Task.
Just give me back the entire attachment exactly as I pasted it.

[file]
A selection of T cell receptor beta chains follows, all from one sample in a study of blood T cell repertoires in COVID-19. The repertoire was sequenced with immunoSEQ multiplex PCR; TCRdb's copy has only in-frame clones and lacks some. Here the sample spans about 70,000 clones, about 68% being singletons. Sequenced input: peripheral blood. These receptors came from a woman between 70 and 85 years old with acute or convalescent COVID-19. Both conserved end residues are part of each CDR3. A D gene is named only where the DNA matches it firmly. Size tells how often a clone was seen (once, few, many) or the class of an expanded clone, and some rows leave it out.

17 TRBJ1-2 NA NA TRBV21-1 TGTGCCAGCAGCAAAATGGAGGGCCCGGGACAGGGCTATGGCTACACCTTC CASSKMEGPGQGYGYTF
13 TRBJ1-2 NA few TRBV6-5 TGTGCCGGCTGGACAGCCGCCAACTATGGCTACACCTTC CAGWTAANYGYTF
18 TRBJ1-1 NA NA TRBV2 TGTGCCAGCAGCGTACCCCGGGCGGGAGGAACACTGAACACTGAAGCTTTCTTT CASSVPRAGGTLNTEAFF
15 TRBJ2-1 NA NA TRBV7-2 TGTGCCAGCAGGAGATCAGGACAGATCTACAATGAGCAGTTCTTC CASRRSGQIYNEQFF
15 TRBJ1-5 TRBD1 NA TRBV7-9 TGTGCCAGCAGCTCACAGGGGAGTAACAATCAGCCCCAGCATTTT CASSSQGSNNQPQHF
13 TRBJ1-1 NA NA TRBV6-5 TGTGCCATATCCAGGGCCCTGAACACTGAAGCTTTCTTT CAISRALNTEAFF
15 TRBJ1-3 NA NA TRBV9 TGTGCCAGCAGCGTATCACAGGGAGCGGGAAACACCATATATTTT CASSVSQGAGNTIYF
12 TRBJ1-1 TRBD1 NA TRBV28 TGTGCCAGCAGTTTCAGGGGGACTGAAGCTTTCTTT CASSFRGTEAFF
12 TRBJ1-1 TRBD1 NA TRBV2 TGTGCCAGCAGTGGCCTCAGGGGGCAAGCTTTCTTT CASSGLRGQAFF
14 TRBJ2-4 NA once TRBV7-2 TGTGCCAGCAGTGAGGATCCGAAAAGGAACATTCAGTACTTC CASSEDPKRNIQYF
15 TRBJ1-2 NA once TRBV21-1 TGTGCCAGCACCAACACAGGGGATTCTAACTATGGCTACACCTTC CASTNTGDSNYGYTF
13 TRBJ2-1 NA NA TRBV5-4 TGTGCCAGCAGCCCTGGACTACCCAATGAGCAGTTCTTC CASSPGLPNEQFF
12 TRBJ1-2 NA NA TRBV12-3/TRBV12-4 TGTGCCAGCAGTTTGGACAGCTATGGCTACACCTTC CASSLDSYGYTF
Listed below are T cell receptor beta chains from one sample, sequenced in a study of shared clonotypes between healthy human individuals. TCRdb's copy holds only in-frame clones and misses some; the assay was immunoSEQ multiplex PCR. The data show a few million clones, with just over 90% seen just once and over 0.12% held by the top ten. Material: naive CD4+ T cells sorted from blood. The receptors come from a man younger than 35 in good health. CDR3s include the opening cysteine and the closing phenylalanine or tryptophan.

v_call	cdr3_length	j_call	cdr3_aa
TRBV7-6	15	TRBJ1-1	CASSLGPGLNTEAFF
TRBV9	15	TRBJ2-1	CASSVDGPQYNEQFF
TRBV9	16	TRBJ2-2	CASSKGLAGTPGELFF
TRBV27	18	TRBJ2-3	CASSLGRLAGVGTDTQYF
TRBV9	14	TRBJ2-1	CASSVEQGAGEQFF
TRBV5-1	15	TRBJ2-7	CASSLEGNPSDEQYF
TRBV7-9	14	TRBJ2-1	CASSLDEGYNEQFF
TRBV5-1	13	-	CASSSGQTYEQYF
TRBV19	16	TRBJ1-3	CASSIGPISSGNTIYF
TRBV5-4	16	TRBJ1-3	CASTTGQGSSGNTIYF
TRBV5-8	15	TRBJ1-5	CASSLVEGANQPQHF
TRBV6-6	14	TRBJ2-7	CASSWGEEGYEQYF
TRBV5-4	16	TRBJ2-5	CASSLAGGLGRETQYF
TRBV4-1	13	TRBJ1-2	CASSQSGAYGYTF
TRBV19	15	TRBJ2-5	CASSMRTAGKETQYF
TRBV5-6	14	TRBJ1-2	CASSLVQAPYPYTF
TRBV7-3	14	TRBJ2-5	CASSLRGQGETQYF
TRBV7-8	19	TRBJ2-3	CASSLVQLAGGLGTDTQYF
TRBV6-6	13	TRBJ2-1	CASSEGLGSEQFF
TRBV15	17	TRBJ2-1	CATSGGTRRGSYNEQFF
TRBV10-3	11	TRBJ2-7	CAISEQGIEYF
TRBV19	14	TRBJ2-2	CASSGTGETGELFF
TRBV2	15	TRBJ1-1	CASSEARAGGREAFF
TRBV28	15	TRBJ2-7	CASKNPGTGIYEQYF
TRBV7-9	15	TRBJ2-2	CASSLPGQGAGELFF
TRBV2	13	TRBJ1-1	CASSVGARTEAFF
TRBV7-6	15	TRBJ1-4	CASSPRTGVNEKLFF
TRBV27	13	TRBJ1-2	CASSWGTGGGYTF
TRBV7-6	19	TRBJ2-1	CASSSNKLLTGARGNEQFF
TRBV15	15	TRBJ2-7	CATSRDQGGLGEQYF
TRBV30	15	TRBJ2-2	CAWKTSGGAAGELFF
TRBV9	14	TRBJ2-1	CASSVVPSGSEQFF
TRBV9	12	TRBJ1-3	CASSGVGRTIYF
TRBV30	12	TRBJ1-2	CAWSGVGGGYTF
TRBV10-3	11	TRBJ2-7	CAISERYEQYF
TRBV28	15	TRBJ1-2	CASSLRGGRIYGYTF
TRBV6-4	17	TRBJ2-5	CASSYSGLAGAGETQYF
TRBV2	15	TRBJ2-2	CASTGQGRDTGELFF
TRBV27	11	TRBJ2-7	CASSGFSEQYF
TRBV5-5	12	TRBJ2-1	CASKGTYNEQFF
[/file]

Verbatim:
A selection of T cell receptor beta chains follows, all from one sample in a study of blood T cell repertoires in COVID-19. The repertoire was sequenced with immunoSEQ multiplex PCR; TCRdb's copy has only in-frame clones and lacks some. Here the sample spans about 70,000 clones, about 68% being singletons. Sequenced input: peripheral blood. These receptors came from a woman between 70 and 85 years old with acute or convalescent COVID-19. Both conserved end residues are part of each CDR3. A D gene is named only where the DNA matches it firmly. Size tells how often a clone was seen (once, few, many) or the class of an expanded clone, and some rows leave it out.

17 TRBJ1-2 NA NA TRBV21-1 TGTGCCAGCAGCAAAATGGAGGGCCCGGGACAGGGCTATGGCTACACCTTC CASSKMEGPGQGYGYTF
13 TRBJ1-2 NA few TRBV6-5 TGTGCCGGCTGGACAGCCGCCAACTATGGCTACACCTTC CAGWTAANYGYTF
18 TRBJ1-1 NA NA TRBV2 TGTGCCAGCAGCGTACCCCGGGCGGGAGGAACACTGAACACTGAAGCTTTCTTT CASSVPRAGGTLNTEAFF
15 TRBJ2-1 NA NA TRBV7-2 TGTGCCAGCAGGAGATCAGGACAGATCTACAATGAGCAGTTCTTC CASRRSGQIYNEQFF
15 TRBJ1-5 TRBD1 NA TRBV7-9 TGTGCCAGCAGCTCACAGGGGAGTAACAATCAGCCCCAGCATTTT CASSSQGSNNQPQHF
13 TRBJ1-1 NA NA TRBV6-5 TGTGCCATATCCAGGGCCCTGAACACTGAAGCTTTCTTT CAISRALNTEAFF
15 TRBJ1-3 NA NA TRBV9 TGTGCCAGCAGCGTATCACAGGGAGCGGGAAACACCATATATTTT CASSVSQGAGNTIYF
12 TRBJ1-1 TRBD1 NA TRBV28 TGTGCCAGCAGTTTCAGGGGGACTGAAGCTTTCTTT CASSFRGTEAFF
12 TRBJ1-1 TRBD1 NA TRBV2 TGTGCCAGCAGTGGCCTCAGGGGGCAAGCTTTCTTT CASSGLRGQAFF
14 TRBJ2-4 NA once TRBV7-2 TGTGCCAGCAGTGAGGATCCGAAAAGGAACATTCAGTACTTC CASSEDPKRNIQYF
15 TRBJ1-2 NA once TRBV21-1 TGTGCCAGCACCAACACAGGGGATTCTAACTATGGCTACACCTTC CASTNTGDSNYGYTF
13 TRBJ2-1 NA NA TRBV5-4 TGTGCCAGCAGCCCTGGACTACCCAATGAGCAGTTCTTC CASSPGLPNEQFF
12 TRBJ1-2 NA NA TRBV12-3/TRBV12-4 TGTGCCAGCAGTTTGGACAGCTATGGCTACACCTTC CASSLDSYGYTF
Listed below are T cell receptor beta chains from one sample, sequenced in a study of shared clonotypes between healthy human individuals. TCRdb's copy holds only in-frame clones and misses some; the assay was immunoSEQ multiplex PCR. The data show a few million clones, with just over 90% seen just once and over 0.12% held by the top ten. Material: naive CD4+ T cells sorted from blood. The receptors come from a man younger than 35 in good health. CDR3s include the opening cysteine and the closing phenylalanine or tryptophan.

v_call	cdr3_length	j_call	cdr3_aa
TRBV7-6	15	TRBJ1-1	CASSLGPGLNTEAFF
TRBV9	15	TRBJ2-1	CASSVDGPQYNEQFF
TRBV9	16	TRBJ2-2	CASSKGLAGTPGELFF
TRBV27	18	TRBJ2-3	CASSLGRLAGVGTDTQYF
TRBV9	14	TRBJ2-1	CASSVEQGAGEQFF
TRBV5-1	15	TRBJ2-7	CASSLEGNPSDEQYF
TRBV7-9	14	TRBJ2-1	CASSLDEGYNEQFF
TRBV5-1	13	-	CASSSGQTYEQYF
TRBV19	16	TRBJ1-3	CASSIGPISSGNTIYF
TRBV5-4	16	TRBJ1-3	CASTTGQGSSGNTIYF
TRBV5-8	15	TRBJ1-5	CASSLVEGANQPQHF
TRBV6-6	14	TRBJ2-7	CASSWGEEGYEQYF
TRBV5-4	16	TRBJ2-5	CASSLAGGLGRETQYF
TRBV4-1	13	TRBJ1-2	CASSQSGAYGYTF
TRBV19	15	TRBJ2-5	CASSMRTAGKETQYF
TRBV5-6	14	TRBJ1-2	CASSLVQAPYPYTF
TRBV7-3	14	TRBJ2-5	CASSLRGQGETQYF
TRBV7-8	19	TRBJ2-3	CASSLVQLAGGLGTDTQYF
TRBV6-6	13	TRBJ2-1	CASSEGLGSEQFF
TRBV15	17	TRBJ2-1	CATSGGTRRGSYNEQFF
TRBV10-3	11	TRBJ2-7	CAISEQGIEYF
TRBV19	14	TRBJ2-2	CASSGTGETGELFF
TRBV2	15	TRBJ1-1	CASSEARAGGREAFF
TRBV28	15	TRBJ2-7	CASKNPGTGIYEQYF
TRBV7-9	15	TRBJ2-2	CASSLPGQGAGELFF
TRBV2	13	TRBJ1-1	CASSVGARTEAFF
TRBV7-6	15	TRBJ1-4	CASSPRTGVNEKLFF
TRBV27	13	TRBJ1-2	CASSWGTGGGYTF
TRBV7-6	19	TRBJ2-1	CASSSNKLLTGARGNEQFF
TRBV15	15	TRBJ2-7	CATSRDQGGLGEQYF
TRBV30	15	TRBJ2-2	CAWKTSGGAAGELFF
TRBV9	14	TRBJ2-1	CASSVVPSGSEQFF
TRBV9	12	TRBJ1-3	CASSGVGRTIYF
TRBV30	12	TRBJ1-2	CAWSGVGGGYTF
TRBV10-3	11	TRBJ2-7	CAISERYEQYF
TRBV28	15	TRBJ1-2	CASSLRGGRIYGYTF
TRBV6-4	17	TRBJ2-5	CASSYSGLAGAGETQYF
TRBV2	15	TRBJ2-2	CASTGQGRDTGELFF
TRBV27	11	TRBJ2-7	CASSGFSEQYF
TRBV5-5	12	TRBJ2-1	CASKGTYNEQFF